Relations between South Korea and the United States went through a big change upon the launch of the Joe Biden administration. Under the slogan, “America is Back,” the administration placed emphasis on alliances and diverted from the previous Donald Trump administration’s foreign policy direction of unilateralism to multilateralism. This also affected the South Korea-U.S. alliance.
Calls in Washington for an excessive hike in Seoul’s defense cost-sharing subsided, the allies terminated missile guidelines on the Korean Peninsula, and the alliance was restored to a new level, which was a big turnabout from the Trump White House.
President Moon Jae-in visited the U.S. in May for summit talks with President Biden, where they agreed to cooperate in the response to COVID-19, vaccine partnerships, global supply chains such as for semiconductors and batteries, ICT and aerospace development.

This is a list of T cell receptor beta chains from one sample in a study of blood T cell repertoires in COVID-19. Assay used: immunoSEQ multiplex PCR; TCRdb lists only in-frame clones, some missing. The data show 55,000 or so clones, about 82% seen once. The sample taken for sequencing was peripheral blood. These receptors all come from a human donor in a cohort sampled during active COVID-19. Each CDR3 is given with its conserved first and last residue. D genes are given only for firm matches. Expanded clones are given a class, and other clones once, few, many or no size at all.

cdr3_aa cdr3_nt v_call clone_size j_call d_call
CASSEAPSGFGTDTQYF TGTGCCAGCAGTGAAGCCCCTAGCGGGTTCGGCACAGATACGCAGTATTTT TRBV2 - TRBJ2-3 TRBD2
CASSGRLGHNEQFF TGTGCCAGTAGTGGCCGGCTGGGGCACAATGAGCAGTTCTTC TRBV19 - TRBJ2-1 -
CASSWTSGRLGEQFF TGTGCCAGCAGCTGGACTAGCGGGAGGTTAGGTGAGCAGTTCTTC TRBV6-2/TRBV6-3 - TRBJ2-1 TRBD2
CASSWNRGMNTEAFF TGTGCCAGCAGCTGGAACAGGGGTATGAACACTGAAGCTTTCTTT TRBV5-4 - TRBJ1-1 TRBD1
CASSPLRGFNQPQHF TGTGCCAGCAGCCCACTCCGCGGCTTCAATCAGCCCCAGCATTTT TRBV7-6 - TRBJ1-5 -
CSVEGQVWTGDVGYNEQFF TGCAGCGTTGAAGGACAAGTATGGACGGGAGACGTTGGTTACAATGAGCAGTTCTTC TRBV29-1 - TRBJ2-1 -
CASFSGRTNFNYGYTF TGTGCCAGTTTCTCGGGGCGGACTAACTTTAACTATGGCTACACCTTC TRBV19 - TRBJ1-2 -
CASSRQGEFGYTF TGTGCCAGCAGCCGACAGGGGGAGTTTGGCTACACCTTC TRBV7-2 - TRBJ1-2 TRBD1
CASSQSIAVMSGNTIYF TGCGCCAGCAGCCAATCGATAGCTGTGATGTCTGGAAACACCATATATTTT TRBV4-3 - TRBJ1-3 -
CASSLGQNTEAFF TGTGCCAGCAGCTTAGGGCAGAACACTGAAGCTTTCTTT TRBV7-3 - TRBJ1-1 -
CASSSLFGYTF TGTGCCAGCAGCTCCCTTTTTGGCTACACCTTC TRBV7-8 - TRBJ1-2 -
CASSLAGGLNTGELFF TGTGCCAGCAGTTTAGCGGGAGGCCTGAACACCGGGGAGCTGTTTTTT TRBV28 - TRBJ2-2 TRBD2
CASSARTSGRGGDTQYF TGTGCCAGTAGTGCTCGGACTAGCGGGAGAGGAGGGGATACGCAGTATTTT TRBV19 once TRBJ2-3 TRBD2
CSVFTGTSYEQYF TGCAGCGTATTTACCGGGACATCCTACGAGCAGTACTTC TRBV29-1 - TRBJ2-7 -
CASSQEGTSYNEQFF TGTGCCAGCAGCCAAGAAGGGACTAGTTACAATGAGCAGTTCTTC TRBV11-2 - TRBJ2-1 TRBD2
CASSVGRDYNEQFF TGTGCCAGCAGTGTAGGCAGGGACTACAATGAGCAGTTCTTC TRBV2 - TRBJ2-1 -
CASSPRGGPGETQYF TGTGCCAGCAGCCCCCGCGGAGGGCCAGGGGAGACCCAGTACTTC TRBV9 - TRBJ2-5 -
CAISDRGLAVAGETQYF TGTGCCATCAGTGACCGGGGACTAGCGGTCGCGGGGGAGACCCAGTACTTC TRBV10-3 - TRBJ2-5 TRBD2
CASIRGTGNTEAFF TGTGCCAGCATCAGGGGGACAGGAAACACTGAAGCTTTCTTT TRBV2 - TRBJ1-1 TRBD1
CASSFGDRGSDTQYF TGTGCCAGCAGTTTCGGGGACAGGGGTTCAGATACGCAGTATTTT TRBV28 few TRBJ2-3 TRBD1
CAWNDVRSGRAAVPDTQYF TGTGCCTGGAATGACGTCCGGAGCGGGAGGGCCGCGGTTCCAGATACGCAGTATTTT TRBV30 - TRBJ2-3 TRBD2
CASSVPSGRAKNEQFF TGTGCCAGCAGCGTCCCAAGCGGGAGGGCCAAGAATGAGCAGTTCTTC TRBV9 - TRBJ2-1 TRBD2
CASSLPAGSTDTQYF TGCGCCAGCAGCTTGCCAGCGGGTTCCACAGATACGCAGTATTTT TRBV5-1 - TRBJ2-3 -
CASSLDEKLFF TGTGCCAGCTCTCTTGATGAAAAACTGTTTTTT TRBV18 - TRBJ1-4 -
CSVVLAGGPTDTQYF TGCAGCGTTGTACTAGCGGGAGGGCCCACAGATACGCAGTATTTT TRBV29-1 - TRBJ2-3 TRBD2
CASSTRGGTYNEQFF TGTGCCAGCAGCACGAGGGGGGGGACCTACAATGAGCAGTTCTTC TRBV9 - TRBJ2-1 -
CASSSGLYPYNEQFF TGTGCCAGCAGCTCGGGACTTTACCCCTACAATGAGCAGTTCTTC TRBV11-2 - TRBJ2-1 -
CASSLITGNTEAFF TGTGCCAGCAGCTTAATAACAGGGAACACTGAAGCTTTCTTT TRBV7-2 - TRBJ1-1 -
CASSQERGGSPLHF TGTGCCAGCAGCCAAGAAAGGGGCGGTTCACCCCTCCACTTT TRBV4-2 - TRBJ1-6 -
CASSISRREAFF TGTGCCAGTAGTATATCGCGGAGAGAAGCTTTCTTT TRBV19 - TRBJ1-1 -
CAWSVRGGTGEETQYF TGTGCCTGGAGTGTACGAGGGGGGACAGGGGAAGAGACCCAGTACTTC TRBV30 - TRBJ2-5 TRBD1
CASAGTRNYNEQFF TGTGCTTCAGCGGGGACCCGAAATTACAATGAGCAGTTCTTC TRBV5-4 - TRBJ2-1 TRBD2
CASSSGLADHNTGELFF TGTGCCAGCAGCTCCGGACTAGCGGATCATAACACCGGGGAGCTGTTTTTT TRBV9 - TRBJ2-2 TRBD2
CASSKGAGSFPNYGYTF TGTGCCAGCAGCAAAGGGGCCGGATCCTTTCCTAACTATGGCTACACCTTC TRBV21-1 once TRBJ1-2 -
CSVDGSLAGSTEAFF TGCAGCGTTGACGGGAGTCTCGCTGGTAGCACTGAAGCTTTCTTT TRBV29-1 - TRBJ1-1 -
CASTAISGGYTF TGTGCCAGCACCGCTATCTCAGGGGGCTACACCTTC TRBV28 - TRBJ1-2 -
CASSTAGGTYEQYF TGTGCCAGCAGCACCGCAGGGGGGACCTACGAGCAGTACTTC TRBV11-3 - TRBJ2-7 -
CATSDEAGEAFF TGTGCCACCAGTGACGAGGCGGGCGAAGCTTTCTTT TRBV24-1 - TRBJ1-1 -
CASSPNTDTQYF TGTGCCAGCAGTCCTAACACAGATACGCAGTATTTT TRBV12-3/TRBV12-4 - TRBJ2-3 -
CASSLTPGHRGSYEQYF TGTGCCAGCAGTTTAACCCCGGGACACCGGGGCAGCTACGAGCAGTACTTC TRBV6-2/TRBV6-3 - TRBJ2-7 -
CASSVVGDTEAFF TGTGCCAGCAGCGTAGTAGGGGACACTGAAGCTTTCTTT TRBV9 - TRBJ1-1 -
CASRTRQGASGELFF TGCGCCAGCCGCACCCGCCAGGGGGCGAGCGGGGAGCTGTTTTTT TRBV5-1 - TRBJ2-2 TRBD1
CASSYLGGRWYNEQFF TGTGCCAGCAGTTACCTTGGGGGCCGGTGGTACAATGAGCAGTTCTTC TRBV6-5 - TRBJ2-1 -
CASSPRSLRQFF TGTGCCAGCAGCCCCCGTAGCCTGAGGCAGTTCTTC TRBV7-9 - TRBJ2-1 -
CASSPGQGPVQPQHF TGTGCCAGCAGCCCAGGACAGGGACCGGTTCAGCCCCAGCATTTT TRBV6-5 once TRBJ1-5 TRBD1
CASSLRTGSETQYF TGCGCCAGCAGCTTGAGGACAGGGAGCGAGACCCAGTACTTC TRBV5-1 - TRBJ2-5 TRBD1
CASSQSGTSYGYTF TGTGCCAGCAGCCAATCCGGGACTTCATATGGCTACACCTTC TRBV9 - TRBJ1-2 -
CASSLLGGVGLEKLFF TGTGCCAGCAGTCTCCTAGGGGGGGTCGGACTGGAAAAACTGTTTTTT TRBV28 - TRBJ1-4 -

Their agreement to terminate the allies’ missile guidelines drew particular attention.
Established in 1979, the guidelines restricted Seoul’s missile range and warhead weight, in return for the transfer of Washington’s missile technology. The missile range, limited to 800 kilometers after four rounds of revisions, and warhead restrictions were all scrapped.
The termination has opened doors for South Korea to accelerate its ballistic missile development. It also helped restore its sovereign power in the area, allowing the country to independently respond to North Korea’s nuclear and missile development and any changes in Northeast Asia’s security situation with flexibility.
Having both North Korea and inland China within South Korea’s missile range is also expected to contribute towards achieving a security balance in the region.
Photo : KBS, YONHAP News
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